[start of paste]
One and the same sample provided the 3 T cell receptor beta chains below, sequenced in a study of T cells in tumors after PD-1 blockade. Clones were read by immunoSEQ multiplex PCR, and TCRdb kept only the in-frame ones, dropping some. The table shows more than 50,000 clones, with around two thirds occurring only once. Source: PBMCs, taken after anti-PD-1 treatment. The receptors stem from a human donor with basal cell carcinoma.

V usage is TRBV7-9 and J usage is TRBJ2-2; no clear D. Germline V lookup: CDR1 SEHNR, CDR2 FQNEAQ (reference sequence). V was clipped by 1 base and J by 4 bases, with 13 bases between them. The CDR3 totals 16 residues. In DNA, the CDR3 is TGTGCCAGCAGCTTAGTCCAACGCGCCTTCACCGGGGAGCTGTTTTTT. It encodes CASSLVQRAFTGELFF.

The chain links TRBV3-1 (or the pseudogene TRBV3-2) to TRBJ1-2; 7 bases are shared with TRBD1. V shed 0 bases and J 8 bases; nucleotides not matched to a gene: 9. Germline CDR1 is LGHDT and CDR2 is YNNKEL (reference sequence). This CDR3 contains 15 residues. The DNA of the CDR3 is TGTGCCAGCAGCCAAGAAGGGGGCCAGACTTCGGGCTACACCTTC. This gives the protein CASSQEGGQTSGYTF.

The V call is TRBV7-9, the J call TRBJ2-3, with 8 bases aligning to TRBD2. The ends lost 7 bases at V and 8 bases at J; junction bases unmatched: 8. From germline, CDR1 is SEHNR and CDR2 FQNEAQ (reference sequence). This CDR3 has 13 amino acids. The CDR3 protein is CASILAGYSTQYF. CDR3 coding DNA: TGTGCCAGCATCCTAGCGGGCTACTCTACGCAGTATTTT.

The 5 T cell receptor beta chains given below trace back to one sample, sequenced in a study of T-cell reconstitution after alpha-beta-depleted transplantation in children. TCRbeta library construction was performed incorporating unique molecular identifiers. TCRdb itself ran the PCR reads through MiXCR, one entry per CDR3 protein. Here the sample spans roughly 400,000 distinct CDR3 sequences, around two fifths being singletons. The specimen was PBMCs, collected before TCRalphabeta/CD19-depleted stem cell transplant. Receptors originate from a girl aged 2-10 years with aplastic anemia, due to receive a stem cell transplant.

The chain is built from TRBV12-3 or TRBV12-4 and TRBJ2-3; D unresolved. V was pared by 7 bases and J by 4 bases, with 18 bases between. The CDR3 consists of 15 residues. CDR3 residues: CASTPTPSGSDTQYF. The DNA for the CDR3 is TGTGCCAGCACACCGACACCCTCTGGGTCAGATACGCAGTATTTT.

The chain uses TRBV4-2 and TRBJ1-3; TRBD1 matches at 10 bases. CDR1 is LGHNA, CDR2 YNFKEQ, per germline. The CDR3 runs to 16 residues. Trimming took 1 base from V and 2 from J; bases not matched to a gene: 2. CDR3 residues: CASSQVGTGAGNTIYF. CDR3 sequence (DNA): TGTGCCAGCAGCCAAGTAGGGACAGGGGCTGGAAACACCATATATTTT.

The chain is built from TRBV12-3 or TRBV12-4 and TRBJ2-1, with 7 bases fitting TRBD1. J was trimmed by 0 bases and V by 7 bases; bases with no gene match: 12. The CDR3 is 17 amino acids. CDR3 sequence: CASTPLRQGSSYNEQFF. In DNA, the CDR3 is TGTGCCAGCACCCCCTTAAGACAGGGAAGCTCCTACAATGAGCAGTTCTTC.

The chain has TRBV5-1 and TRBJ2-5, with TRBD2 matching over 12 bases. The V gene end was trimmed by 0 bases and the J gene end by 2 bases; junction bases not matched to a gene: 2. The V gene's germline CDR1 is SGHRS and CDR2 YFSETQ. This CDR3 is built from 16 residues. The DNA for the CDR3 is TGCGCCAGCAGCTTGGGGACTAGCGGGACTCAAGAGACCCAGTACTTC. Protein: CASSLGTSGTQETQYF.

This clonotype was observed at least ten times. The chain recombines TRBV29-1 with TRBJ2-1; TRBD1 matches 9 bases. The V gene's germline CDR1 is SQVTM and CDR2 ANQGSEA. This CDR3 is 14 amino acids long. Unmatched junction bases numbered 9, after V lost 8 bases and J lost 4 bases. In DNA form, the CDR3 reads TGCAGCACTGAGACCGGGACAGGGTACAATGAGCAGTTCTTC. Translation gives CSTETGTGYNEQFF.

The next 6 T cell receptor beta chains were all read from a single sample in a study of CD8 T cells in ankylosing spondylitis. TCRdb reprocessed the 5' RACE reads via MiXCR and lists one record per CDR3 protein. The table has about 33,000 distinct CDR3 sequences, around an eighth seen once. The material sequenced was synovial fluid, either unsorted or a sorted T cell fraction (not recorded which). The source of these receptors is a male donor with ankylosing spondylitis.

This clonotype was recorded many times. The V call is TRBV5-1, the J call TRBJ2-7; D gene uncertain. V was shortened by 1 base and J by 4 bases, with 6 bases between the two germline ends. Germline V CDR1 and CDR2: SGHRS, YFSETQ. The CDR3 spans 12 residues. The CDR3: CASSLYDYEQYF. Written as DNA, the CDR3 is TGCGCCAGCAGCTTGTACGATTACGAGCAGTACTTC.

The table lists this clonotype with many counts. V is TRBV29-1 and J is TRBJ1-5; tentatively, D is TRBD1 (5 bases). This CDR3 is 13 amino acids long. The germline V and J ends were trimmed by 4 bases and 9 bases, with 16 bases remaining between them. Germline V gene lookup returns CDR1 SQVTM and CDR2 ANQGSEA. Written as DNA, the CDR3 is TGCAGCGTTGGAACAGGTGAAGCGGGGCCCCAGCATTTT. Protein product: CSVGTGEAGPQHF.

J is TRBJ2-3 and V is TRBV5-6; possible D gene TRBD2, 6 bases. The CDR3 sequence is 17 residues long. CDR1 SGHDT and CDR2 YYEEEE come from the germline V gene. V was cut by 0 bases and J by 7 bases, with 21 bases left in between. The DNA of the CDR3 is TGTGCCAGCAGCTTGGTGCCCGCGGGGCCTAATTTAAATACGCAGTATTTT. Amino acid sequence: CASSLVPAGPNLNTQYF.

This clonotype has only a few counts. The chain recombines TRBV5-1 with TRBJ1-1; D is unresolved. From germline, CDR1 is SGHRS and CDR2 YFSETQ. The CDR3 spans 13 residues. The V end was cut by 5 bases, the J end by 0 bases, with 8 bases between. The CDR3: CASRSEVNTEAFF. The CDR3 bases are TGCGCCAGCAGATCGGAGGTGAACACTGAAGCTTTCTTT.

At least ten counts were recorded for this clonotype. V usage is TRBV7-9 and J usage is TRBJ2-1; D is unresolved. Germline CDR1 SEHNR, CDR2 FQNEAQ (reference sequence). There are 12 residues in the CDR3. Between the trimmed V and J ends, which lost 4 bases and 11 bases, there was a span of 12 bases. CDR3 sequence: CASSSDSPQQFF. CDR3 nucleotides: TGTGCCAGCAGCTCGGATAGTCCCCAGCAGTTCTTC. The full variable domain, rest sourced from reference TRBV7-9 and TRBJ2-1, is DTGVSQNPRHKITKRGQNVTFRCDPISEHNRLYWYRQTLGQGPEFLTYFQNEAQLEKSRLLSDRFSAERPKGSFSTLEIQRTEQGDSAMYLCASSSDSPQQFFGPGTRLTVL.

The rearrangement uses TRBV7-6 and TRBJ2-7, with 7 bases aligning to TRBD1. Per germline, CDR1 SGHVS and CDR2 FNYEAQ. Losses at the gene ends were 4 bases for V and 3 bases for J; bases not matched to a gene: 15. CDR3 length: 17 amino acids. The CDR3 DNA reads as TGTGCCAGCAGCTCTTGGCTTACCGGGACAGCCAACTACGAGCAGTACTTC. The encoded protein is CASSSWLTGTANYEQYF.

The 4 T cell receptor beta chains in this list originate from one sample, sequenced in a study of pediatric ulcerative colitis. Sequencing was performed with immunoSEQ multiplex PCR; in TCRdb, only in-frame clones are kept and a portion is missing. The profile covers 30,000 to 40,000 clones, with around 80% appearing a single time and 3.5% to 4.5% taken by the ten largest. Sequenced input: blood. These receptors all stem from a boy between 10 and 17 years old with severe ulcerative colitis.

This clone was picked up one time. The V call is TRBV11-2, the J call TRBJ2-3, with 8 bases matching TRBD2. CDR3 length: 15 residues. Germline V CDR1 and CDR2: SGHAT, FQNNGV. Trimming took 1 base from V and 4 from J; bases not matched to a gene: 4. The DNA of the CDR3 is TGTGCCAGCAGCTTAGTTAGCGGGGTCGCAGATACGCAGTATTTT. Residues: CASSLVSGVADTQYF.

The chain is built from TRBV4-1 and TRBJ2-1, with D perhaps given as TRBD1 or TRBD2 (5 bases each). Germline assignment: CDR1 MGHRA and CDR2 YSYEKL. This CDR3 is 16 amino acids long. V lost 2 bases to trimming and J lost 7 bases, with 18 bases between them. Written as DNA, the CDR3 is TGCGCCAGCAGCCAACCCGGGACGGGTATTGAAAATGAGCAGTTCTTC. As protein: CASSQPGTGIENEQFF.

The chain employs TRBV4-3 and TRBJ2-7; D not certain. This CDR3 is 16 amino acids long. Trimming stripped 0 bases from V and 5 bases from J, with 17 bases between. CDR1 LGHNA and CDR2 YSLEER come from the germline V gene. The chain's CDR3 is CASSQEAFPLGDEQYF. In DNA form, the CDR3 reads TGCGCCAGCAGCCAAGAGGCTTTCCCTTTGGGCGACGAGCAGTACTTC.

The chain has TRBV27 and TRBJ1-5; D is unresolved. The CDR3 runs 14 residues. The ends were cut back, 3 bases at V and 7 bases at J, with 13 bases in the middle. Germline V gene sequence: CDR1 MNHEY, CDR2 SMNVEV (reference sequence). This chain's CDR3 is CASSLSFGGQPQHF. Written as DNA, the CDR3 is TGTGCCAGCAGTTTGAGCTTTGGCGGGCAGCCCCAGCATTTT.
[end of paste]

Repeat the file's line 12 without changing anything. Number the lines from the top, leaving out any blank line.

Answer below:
This clonotype was recorded many times. The V call is TRBV5-1, the J call TRBJ2-7; D gene uncertain. V was shortened by 1 base and J by 4 bases, with 6 bases between the two germline ends. Germline V CDR1 and CDR2: SGHRS, YFSETQ. The CDR3 spans 12 residues. The CDR3: CASSLYDYEQYF. Written as DNA, the CDR3 is TGCGCCAGCAGCTTGTACGATTACGAGCAGTACTTC.